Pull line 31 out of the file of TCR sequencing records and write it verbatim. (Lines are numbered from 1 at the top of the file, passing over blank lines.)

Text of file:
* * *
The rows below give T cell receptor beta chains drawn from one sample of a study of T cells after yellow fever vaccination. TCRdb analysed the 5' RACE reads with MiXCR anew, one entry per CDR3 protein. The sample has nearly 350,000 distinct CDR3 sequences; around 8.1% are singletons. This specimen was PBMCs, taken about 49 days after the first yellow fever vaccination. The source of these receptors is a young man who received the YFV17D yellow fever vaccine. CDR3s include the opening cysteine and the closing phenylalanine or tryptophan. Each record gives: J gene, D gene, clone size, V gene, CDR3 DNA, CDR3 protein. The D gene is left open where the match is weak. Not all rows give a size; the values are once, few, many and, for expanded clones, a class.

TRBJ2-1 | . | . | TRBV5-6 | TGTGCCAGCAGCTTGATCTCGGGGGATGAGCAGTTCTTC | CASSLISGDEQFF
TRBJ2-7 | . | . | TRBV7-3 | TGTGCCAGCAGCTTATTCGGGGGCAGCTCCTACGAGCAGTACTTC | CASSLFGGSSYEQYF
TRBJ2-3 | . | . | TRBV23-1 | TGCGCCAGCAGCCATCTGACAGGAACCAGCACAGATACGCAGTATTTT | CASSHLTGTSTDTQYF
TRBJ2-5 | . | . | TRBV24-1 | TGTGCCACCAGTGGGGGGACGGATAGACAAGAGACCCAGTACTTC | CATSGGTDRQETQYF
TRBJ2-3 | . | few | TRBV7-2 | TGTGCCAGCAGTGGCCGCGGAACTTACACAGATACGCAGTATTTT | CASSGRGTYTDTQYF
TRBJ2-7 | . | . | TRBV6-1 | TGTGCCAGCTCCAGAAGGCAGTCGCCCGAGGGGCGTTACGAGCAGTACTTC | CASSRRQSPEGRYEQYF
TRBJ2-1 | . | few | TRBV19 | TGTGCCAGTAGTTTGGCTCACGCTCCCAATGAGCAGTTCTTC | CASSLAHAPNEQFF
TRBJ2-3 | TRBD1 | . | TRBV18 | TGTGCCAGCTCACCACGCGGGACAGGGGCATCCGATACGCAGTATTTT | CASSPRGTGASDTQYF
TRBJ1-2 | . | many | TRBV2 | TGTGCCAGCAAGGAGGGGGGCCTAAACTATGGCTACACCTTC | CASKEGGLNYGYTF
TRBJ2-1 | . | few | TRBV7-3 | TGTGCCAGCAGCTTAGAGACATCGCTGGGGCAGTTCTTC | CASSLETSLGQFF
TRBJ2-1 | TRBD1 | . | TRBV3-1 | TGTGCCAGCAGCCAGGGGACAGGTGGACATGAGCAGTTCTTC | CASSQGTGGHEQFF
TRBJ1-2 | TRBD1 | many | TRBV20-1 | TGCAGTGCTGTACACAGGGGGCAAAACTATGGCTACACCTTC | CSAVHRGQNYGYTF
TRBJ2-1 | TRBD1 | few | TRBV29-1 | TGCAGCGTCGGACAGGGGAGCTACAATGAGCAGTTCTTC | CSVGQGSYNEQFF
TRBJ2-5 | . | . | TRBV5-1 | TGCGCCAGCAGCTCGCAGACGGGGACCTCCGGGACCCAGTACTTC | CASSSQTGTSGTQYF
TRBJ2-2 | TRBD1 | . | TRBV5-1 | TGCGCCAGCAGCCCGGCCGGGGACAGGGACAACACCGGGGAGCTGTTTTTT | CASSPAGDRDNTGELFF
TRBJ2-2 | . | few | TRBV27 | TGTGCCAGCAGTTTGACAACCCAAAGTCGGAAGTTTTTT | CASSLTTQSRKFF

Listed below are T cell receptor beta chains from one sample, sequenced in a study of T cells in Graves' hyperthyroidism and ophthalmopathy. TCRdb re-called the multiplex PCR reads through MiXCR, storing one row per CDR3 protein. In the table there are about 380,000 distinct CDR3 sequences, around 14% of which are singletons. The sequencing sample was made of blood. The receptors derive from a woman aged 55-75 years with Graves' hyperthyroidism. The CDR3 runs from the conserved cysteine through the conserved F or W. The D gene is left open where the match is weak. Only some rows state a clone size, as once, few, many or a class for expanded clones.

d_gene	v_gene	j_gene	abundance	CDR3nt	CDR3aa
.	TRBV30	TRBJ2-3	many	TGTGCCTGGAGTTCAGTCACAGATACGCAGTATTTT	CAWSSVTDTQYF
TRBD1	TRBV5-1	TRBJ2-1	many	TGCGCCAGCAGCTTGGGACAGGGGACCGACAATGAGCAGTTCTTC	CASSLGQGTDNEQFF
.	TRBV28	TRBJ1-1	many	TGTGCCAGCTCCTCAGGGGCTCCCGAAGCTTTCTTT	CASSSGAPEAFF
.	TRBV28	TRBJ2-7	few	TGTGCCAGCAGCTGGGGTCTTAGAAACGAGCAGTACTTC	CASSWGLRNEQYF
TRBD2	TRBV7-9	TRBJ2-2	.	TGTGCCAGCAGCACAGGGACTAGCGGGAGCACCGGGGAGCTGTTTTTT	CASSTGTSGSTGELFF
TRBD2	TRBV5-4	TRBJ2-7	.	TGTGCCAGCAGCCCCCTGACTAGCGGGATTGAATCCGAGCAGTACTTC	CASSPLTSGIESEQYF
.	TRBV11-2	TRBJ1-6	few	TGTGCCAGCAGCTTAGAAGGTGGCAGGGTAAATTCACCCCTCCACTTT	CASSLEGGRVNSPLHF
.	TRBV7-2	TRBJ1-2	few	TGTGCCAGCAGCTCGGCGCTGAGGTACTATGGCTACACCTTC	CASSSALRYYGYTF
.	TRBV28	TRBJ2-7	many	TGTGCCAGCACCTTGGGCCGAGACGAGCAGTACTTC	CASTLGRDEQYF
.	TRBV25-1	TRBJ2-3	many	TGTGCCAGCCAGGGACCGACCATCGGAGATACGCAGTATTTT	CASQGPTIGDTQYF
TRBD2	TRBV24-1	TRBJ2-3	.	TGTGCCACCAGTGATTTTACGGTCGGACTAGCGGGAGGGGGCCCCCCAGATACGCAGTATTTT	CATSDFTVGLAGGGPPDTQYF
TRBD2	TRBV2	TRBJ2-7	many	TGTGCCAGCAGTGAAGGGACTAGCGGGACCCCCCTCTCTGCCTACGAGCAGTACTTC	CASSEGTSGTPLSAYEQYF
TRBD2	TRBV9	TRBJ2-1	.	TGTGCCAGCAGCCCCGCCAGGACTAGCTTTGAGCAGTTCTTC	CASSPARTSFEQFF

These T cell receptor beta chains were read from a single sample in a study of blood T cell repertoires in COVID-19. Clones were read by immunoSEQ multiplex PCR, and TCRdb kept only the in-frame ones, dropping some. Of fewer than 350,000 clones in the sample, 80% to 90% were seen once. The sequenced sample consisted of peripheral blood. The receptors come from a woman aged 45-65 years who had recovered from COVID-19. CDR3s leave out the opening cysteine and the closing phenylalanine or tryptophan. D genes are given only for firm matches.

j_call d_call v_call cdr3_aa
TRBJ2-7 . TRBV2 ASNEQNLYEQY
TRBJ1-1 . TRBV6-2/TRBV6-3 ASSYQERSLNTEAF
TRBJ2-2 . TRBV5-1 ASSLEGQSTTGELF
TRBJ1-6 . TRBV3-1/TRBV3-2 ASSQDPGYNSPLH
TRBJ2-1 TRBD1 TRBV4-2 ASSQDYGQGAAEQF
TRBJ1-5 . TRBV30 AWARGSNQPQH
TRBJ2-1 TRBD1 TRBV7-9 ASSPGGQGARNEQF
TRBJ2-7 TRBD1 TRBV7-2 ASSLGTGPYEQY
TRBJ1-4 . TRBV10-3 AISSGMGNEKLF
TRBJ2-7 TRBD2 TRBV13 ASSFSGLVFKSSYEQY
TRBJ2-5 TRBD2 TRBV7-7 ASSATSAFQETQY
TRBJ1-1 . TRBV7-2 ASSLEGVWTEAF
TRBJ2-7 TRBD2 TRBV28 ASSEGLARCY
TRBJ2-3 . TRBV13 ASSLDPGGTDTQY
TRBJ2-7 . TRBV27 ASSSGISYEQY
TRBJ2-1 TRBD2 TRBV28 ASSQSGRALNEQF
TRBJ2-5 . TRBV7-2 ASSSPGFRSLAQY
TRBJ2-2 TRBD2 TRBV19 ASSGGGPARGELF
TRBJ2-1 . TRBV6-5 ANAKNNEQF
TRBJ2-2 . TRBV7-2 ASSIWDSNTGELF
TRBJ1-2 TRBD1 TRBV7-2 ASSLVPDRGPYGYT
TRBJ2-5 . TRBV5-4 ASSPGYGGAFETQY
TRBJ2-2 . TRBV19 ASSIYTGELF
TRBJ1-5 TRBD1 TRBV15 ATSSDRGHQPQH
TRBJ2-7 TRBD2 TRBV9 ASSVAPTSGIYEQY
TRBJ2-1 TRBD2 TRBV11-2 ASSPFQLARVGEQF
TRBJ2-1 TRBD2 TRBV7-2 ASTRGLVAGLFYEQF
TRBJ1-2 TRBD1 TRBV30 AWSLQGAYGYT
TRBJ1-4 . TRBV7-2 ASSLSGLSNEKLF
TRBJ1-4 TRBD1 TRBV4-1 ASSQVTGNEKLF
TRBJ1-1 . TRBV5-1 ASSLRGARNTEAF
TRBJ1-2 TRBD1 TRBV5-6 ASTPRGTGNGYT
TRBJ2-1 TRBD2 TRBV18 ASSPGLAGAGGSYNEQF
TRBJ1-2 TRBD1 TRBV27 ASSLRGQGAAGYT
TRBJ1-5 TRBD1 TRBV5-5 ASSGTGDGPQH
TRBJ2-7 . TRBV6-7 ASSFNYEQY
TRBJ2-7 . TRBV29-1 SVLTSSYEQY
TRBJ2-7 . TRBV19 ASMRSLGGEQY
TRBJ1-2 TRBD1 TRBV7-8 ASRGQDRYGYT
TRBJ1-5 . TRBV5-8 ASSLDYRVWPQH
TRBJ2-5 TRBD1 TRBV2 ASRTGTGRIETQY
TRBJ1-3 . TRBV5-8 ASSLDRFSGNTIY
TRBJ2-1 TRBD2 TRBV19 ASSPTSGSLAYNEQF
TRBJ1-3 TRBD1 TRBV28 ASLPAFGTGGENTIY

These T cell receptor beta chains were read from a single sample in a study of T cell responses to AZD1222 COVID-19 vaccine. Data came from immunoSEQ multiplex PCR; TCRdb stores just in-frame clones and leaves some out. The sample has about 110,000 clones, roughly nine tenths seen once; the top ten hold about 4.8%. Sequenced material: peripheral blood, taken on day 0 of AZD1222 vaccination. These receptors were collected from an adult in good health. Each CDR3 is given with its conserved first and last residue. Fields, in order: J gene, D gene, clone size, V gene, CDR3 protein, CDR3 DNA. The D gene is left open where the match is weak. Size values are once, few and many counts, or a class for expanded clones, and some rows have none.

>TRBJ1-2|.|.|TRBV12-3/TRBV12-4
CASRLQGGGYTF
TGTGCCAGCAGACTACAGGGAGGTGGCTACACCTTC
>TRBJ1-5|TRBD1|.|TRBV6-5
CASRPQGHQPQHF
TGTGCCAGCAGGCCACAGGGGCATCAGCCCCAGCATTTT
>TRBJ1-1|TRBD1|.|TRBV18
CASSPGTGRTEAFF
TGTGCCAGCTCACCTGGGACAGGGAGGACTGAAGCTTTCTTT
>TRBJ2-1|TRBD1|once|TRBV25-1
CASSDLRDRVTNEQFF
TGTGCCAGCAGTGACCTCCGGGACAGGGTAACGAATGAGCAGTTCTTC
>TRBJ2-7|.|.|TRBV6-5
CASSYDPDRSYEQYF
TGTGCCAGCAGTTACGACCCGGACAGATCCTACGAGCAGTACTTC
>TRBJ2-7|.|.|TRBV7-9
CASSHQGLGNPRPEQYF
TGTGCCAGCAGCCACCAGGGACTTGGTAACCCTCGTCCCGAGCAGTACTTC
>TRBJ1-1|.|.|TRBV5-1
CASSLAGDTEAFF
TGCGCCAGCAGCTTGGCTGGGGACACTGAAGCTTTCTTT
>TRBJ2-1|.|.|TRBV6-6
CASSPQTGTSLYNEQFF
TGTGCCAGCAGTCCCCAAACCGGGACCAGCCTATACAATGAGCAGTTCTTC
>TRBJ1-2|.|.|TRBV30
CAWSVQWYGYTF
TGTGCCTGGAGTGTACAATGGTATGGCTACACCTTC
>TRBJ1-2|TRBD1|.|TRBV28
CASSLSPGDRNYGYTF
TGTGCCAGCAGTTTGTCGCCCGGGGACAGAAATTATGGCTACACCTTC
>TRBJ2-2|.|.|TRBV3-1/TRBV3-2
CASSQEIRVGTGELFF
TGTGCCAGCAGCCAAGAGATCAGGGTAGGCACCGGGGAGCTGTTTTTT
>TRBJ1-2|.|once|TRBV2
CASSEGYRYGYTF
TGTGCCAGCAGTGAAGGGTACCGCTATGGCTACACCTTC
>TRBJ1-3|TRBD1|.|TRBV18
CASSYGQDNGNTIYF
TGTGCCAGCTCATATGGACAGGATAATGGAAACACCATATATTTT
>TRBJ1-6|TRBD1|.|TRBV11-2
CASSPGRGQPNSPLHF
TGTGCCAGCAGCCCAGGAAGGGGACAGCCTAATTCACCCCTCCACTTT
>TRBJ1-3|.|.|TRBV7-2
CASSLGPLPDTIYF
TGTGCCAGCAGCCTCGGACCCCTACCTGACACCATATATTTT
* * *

TRBD2	TRBV2	TRBJ2-7	many	TGTGCCAGCAGTGAAGGGACTAGCGGGACCCCCCTCTCTGCCTACGAGCAGTACTTC	CASSEGTSGTPLSAYEQYF